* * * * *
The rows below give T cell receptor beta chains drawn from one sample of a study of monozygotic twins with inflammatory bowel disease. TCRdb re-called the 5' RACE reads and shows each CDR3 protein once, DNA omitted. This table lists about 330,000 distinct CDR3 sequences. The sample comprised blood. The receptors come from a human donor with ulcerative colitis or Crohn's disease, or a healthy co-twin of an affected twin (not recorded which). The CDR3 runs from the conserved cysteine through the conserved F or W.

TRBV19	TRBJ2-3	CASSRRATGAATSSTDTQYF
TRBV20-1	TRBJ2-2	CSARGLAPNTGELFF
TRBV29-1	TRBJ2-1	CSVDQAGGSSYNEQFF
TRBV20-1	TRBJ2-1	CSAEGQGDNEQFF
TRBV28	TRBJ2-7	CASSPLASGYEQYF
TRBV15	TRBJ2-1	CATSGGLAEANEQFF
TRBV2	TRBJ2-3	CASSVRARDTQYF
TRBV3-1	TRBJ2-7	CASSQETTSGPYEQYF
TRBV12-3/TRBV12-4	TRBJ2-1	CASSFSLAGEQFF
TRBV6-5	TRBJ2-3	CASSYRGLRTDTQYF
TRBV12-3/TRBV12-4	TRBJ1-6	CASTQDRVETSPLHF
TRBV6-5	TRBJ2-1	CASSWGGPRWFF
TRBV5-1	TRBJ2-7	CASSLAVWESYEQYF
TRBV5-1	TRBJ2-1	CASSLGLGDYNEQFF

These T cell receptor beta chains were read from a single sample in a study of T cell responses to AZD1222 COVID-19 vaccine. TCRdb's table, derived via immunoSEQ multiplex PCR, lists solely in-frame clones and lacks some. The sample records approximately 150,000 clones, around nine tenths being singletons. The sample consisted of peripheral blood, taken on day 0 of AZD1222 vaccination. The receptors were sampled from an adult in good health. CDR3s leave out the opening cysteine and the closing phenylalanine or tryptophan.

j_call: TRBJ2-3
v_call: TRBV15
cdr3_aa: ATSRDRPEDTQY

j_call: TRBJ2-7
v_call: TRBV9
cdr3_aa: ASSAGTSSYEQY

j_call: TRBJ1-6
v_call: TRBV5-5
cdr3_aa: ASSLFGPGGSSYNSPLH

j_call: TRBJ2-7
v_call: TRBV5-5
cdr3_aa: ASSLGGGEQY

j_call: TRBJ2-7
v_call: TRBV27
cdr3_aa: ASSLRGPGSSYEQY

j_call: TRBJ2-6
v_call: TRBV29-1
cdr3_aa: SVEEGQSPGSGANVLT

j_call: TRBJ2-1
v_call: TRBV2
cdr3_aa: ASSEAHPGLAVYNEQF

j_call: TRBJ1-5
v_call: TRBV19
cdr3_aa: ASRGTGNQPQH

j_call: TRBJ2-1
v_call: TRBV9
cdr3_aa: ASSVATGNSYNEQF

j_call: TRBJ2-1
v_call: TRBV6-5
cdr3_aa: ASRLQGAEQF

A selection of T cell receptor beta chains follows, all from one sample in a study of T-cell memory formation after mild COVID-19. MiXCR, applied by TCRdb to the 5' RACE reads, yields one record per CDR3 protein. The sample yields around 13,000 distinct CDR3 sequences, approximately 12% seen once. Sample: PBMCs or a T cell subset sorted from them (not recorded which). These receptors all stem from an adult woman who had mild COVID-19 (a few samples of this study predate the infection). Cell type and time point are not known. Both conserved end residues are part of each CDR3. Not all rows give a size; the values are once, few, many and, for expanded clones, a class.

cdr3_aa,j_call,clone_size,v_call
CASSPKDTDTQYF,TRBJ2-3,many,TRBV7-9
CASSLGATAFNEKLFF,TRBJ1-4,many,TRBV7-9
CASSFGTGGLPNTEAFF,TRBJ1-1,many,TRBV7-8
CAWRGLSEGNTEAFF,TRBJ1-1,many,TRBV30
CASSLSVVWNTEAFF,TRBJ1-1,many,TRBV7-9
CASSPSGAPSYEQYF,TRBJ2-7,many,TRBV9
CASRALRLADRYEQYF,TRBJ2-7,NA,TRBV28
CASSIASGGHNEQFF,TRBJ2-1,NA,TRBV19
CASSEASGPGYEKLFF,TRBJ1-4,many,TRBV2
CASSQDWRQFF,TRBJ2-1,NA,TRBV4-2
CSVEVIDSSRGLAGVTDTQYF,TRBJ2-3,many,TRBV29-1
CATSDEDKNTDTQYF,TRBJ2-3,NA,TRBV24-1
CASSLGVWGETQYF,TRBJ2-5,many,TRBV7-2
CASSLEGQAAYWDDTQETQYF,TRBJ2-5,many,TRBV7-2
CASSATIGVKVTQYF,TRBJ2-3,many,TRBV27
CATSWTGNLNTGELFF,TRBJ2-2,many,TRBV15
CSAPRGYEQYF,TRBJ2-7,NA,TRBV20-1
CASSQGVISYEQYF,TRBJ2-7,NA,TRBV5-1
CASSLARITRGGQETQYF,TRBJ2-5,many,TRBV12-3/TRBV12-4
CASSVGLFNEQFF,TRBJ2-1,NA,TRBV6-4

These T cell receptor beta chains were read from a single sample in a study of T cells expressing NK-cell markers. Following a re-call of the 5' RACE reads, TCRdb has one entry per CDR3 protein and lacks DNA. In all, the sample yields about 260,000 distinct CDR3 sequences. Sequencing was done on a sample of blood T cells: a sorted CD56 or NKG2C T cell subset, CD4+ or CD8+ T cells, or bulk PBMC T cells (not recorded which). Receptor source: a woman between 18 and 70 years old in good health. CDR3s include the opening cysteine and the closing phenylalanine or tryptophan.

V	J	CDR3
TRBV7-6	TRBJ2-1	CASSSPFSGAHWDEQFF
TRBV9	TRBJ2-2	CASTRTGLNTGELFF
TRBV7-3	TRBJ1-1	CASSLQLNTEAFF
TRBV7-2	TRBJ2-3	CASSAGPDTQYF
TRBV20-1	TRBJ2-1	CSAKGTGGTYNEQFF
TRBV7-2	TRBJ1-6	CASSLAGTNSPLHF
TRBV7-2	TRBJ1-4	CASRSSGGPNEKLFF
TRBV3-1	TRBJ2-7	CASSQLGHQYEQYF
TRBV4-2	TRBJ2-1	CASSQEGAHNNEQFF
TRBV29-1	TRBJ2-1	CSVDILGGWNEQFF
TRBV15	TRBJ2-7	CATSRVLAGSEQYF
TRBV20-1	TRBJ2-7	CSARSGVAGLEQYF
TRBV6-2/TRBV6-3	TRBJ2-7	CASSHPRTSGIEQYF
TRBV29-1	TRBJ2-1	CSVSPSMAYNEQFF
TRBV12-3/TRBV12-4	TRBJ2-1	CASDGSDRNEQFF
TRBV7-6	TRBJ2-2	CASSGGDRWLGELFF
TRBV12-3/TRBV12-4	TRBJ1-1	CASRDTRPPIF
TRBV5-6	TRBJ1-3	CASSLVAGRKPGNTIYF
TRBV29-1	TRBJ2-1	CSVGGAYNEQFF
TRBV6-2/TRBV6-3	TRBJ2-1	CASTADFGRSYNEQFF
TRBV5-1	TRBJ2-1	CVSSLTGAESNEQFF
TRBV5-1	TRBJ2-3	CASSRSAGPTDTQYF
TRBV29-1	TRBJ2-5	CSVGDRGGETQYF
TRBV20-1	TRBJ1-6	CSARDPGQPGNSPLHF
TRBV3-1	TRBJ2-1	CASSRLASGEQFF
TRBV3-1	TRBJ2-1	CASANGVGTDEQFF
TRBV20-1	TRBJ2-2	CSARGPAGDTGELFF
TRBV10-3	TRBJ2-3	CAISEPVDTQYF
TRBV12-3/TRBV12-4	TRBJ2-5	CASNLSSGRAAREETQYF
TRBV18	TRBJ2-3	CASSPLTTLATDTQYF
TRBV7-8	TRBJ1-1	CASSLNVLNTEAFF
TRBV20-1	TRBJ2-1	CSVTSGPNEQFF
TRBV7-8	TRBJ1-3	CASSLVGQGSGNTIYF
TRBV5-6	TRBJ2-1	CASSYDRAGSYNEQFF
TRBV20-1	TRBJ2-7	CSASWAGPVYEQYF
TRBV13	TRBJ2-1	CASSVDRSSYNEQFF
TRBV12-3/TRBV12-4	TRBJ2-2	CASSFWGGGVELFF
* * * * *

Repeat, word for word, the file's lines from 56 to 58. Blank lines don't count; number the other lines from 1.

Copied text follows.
CASSIASGGHNEQFF,TRBJ2-1,NA,TRBV19
CASSEASGPGYEKLFF,TRBJ1-4,many,TRBV2
CASSQDWRQFF,TRBJ2-1,NA,TRBV4-2